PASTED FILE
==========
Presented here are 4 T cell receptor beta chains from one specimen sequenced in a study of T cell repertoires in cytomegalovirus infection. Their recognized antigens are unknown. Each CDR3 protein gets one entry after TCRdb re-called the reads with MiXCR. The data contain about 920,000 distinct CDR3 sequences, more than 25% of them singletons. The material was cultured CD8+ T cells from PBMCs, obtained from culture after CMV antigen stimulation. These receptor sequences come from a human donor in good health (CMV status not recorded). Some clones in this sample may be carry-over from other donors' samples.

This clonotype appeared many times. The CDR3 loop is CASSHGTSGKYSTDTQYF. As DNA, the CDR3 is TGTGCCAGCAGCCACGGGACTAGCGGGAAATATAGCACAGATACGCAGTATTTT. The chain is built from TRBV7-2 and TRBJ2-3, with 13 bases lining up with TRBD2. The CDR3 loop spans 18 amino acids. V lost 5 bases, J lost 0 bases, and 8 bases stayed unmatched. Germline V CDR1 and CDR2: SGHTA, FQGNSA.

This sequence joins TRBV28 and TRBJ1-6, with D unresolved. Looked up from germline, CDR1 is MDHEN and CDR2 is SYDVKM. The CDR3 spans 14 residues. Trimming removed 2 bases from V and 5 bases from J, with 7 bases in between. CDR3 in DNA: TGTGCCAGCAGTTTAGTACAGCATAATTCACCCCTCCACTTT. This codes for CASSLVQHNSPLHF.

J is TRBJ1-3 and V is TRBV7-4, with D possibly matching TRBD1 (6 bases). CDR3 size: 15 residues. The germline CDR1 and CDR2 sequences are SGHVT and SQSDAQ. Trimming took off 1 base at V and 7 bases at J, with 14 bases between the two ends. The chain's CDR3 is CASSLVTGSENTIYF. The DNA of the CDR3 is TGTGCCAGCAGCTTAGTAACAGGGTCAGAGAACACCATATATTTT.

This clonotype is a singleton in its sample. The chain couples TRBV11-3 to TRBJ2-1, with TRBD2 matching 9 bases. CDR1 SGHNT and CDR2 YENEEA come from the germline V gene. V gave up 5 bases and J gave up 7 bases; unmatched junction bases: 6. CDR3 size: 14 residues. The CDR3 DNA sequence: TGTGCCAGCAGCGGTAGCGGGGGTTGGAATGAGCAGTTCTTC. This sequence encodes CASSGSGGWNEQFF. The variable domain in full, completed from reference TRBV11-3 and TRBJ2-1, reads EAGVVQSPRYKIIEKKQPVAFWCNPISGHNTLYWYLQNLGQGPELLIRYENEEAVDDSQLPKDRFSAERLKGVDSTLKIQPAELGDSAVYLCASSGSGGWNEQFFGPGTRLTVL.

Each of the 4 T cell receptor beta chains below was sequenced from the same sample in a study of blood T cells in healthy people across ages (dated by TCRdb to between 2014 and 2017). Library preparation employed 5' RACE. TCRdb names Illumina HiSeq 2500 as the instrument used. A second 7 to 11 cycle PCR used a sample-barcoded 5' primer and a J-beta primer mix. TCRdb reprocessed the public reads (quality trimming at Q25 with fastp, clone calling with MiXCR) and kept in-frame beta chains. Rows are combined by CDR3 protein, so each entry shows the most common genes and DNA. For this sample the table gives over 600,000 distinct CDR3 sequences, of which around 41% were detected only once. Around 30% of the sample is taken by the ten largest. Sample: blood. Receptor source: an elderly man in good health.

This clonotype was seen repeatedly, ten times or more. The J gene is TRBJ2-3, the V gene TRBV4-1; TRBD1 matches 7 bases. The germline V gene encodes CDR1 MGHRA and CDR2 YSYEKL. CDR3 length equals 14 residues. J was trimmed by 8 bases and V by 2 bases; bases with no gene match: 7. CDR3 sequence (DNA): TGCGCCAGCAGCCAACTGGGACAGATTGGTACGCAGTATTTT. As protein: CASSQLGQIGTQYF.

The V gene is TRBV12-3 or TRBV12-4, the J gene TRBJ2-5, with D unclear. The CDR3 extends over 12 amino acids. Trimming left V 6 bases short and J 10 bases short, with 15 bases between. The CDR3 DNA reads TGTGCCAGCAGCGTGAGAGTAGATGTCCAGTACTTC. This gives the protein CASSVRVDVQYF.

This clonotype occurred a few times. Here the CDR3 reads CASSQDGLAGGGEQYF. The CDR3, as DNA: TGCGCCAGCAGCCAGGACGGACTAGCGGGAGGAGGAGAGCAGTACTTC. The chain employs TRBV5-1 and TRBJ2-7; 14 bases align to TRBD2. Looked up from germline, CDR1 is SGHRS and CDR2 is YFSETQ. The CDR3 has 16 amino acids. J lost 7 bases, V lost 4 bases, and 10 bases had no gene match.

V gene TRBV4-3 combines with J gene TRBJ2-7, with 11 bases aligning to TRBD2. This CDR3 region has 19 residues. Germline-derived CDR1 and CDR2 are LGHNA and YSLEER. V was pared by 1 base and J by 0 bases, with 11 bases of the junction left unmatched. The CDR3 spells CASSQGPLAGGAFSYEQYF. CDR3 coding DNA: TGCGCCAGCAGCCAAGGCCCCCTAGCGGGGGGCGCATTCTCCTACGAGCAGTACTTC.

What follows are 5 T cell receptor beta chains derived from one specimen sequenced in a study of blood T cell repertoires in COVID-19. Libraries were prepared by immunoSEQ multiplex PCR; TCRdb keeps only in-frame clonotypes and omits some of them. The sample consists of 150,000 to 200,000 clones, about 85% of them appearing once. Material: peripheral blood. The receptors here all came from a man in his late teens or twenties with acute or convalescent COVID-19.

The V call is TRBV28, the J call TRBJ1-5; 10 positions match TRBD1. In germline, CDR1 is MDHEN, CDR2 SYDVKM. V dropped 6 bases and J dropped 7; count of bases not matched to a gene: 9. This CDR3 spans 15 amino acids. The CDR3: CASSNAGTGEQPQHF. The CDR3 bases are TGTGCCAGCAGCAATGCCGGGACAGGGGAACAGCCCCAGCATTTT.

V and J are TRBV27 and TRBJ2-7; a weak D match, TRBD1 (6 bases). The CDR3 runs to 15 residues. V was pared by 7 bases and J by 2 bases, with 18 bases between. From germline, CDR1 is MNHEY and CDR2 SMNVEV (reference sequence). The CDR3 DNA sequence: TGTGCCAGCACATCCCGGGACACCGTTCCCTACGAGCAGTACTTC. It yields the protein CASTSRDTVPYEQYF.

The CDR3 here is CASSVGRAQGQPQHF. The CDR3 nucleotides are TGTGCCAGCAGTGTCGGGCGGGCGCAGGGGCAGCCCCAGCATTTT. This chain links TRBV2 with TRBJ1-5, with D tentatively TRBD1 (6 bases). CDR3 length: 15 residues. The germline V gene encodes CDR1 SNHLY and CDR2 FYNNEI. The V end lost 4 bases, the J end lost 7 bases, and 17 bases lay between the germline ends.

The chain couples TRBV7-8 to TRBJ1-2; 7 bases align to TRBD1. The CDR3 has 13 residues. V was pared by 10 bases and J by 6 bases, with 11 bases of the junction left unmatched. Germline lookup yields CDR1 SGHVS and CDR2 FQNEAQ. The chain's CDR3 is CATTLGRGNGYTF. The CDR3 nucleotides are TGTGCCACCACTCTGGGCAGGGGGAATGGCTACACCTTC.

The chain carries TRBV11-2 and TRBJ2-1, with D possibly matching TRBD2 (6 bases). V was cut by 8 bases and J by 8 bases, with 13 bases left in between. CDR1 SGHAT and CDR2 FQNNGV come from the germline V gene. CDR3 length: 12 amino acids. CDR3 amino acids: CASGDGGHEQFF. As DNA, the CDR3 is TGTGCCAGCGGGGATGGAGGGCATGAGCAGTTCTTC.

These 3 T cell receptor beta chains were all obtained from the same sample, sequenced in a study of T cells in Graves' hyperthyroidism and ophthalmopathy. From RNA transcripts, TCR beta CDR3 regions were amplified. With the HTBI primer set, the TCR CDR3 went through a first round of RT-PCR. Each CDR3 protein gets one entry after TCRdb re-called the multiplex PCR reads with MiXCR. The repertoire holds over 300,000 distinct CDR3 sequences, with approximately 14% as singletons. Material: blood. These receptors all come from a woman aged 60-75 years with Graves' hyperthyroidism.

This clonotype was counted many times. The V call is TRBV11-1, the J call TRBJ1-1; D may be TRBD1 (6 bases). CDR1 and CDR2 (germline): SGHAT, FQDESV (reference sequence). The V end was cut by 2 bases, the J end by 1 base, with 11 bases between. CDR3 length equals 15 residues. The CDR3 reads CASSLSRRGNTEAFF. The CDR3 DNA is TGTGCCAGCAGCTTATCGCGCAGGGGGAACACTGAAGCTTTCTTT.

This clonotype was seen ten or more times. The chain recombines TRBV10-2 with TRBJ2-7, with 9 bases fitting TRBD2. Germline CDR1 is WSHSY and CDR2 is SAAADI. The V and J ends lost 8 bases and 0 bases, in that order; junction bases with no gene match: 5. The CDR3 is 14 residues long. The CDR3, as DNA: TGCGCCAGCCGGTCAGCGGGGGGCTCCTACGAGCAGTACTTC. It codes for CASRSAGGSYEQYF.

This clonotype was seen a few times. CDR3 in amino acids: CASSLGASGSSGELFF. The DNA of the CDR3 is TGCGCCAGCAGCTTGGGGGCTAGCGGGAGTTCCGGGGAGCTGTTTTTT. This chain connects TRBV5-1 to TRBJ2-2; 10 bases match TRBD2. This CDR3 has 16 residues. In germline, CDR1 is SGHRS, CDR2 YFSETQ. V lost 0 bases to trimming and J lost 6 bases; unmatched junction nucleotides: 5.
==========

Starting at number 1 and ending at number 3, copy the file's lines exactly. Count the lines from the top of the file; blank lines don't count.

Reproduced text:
Presented here are 4 T cell receptor beta chains from one specimen sequenced in a study of T cell repertoires in cytomegalovirus infection. Their recognized antigens are unknown. Each CDR3 protein gets one entry after TCRdb re-called the reads with MiXCR. The data contain about 920,000 distinct CDR3 sequences, more than 25% of them singletons. The material was cultured CD8+ T cells from PBMCs, obtained from culture after CMV antigen stimulation. These receptor sequences come from a human donor in good health (CMV status not recorded). Some clones in this sample may be carry-over from other donors' samples.

This clonotype appeared many times. The CDR3 loop is CASSHGTSGKYSTDTQYF. As DNA, the CDR3 is TGTGCCAGCAGCCACGGGACTAGCGGGAAATATAGCACAGATACGCAGTATTTT. The chain is built from TRBV7-2 and TRBJ2-3, with 13 bases lining up with TRBD2. The CDR3 loop spans 18 amino acids. V lost 5 bases, J lost 0 bases, and 8 bases stayed unmatched. Germline V CDR1 and CDR2: SGHTA, FQGNSA.

This sequence joins TRBV28 and TRBJ1-6, with D unresolved. Looked up from germline, CDR1 is MDHEN and CDR2 is SYDVKM. The CDR3 spans 14 residues. Trimming removed 2 bases from V and 5 bases from J, with 7 bases in between. CDR3 in DNA: TGTGCCAGCAGTTTAGTACAGCATAATTCACCCCTCCACTTT. This codes for CASSLVQHNSPLHF.